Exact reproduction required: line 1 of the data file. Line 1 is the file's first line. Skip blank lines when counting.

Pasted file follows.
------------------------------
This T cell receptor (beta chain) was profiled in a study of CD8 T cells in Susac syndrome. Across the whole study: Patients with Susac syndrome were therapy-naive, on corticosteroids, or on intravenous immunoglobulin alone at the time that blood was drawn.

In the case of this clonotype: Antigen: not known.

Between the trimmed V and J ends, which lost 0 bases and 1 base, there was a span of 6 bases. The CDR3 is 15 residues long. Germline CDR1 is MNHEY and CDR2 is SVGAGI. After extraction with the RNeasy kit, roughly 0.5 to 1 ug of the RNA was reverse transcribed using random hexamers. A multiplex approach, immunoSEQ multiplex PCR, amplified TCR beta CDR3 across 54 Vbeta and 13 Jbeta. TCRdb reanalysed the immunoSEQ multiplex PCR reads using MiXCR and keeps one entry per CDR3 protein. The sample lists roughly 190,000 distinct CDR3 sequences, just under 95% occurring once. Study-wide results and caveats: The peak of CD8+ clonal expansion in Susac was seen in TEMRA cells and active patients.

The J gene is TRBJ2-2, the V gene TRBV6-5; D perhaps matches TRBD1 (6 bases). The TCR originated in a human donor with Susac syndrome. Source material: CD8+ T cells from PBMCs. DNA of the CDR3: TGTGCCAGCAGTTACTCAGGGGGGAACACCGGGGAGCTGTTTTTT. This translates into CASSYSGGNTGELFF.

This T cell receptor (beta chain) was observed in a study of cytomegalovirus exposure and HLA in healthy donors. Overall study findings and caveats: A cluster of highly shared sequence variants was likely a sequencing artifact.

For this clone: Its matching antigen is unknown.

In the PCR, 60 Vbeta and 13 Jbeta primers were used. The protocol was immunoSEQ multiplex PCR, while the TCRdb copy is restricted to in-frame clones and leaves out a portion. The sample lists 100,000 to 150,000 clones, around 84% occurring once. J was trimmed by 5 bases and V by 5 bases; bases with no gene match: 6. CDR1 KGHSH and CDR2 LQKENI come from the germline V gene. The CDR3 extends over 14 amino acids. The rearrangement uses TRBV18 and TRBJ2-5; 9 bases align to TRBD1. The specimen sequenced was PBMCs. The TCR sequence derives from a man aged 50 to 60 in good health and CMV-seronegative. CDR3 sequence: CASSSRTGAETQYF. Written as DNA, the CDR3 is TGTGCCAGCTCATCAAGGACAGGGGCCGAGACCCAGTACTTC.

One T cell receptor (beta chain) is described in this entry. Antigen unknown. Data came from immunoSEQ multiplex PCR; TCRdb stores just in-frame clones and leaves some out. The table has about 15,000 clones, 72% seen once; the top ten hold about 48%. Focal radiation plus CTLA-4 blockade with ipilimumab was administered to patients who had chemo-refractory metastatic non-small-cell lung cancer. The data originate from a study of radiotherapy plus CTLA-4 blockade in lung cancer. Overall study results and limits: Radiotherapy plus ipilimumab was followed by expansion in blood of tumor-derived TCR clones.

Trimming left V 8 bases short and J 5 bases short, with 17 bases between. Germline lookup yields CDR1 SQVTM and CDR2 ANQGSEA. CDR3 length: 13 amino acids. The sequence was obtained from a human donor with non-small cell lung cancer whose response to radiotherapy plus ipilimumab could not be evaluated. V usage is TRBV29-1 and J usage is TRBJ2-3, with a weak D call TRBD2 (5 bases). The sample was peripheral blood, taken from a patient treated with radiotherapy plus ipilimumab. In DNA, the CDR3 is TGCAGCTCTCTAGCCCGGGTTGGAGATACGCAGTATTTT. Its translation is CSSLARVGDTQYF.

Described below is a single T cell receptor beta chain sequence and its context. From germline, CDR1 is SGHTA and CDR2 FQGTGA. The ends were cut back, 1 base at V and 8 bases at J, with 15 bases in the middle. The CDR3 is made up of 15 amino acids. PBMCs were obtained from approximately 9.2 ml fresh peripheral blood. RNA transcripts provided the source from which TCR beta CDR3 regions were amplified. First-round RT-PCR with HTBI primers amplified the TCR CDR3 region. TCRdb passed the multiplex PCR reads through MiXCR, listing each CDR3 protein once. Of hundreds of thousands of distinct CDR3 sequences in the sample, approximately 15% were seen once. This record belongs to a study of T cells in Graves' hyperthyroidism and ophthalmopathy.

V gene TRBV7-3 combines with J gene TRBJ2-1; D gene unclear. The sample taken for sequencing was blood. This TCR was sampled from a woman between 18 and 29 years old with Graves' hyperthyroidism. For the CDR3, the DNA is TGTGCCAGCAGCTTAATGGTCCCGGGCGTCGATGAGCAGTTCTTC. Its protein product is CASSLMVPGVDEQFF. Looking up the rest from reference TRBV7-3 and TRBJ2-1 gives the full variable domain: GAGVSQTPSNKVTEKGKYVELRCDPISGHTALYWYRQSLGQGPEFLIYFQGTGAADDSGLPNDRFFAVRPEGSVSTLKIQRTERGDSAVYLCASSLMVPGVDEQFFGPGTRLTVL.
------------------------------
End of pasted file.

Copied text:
This T cell receptor (beta chain) was profiled in a study of CD8 T cells in Susac syndrome. Across the whole study: Patients with Susac syndrome were therapy-naive, on corticosteroids, or on intravenous immunoglobulin alone at the time that blood was drawn.